All that said, I wasn’t terrible. But, I was terribly mediocre at communicating. It didn’t take long to realize that I was really missing out, having left so much learning until after I arrived in Italy.

You ain’t in Kansas anymore.

Please take time to digest this. Too many people not only pack up all their clothes and household goods, but they also pack up trunks of their native ways of living, whether that’s American, Australian, British, and so on. I’m amazed at how overly dependent many people can be on the cultures of their countries of birth, often prompting them to gather with the same ilk, often for safety and comfort. This becomes a kind of “gated-community” type existence. Instead, I heartily recommend doing plenty of hard studies ahead of time, and when you arrive, throwing yourself into the deep end of daily Italian living, and starting to swim.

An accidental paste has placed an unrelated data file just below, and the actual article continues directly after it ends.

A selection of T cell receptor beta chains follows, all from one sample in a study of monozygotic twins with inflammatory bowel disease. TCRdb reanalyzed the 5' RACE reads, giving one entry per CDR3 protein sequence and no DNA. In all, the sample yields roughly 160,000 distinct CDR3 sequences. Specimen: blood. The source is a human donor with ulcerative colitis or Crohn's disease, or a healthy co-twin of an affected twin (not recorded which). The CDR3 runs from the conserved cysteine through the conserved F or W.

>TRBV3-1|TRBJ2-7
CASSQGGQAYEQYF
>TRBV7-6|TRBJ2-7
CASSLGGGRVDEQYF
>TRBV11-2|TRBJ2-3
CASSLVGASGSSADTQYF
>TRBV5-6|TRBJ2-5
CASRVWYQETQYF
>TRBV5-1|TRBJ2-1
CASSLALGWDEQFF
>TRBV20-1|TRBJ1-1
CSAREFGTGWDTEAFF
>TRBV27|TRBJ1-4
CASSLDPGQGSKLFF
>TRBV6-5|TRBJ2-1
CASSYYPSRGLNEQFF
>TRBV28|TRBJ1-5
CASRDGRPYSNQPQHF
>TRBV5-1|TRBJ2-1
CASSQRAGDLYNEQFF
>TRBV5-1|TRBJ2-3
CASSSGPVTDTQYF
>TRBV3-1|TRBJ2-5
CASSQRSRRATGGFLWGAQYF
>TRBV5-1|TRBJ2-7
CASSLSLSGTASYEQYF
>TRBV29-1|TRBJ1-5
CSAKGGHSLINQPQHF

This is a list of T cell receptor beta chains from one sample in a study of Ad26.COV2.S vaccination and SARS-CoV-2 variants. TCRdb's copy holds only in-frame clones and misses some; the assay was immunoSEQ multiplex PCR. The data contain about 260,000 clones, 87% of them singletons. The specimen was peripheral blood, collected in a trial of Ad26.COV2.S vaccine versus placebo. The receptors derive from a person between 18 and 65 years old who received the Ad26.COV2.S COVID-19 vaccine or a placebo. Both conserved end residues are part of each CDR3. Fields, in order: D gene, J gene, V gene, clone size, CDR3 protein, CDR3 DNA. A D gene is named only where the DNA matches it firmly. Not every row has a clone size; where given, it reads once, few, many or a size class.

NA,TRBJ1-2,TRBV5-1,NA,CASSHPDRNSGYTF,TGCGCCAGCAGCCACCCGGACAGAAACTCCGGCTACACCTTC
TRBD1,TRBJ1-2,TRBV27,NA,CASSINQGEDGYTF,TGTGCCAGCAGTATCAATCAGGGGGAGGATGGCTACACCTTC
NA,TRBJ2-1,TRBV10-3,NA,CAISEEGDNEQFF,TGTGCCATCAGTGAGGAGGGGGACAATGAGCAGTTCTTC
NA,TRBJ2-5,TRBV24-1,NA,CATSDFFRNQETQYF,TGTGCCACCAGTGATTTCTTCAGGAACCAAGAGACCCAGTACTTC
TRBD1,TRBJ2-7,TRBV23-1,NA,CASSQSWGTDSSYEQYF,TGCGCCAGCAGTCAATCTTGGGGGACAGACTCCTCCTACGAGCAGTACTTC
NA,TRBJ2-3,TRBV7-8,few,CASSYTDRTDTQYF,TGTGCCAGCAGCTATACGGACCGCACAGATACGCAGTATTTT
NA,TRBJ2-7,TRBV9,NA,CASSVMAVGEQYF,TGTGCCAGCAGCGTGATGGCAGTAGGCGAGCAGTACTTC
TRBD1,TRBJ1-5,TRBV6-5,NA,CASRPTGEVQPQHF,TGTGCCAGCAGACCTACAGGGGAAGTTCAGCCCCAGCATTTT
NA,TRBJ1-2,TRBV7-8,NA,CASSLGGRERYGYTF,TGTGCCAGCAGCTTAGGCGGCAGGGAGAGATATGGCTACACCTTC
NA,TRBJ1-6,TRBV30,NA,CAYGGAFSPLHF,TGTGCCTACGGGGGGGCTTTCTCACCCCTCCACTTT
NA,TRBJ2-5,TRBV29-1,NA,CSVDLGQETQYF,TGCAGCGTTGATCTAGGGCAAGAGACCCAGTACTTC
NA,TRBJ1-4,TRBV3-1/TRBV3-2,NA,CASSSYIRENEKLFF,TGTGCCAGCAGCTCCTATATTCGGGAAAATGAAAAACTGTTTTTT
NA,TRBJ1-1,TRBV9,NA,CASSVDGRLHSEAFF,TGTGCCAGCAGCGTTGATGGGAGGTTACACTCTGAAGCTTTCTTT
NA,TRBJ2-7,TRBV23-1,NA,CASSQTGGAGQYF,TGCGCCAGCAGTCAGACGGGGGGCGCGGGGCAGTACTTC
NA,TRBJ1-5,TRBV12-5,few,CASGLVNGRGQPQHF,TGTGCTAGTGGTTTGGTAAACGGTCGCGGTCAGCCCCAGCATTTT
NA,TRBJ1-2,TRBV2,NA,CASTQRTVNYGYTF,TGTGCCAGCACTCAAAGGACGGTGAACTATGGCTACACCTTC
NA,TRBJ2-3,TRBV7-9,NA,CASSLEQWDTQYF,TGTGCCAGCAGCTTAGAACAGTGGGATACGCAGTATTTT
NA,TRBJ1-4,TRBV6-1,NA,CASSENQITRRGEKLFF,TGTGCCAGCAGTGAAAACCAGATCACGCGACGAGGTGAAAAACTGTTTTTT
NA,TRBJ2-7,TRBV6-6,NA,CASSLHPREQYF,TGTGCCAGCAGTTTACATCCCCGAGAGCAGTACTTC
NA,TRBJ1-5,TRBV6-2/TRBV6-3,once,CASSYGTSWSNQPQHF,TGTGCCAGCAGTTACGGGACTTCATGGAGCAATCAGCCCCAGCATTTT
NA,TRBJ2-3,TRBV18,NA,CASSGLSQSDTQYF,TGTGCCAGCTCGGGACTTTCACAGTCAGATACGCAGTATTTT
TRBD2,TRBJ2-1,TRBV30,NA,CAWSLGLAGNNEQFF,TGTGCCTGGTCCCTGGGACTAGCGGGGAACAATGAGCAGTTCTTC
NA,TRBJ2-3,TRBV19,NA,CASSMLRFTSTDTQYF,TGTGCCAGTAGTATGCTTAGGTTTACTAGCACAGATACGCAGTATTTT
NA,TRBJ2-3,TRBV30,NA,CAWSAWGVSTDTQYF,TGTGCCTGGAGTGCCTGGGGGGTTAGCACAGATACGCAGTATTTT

So, the Italian language…

If you approach speaking Italy as a matter just of learning vocabulary, verb conjugations, and grammar, you’ll be missing out. Italian, while one of the easier languages for native English speakers to learn, still is very, very different. And it reflects much about how Italians think and operate. Here’s just one example: The conjunctive (congiuntivo) verb tense. There really isn’t an equivalent in English. Conjunctive verbs specifically express opinions, hopes, regrets…basically hypothetical expressions about life. Saying “I think that Maria is beautiful,” translates to “Penso che Maria sia bella.” To express the same, almost as a fact, saying “Maria is beautiful,” which translates to “Maria è bella,” changes the verb form of essere (to be). In English, “is” would be “is” in both situations.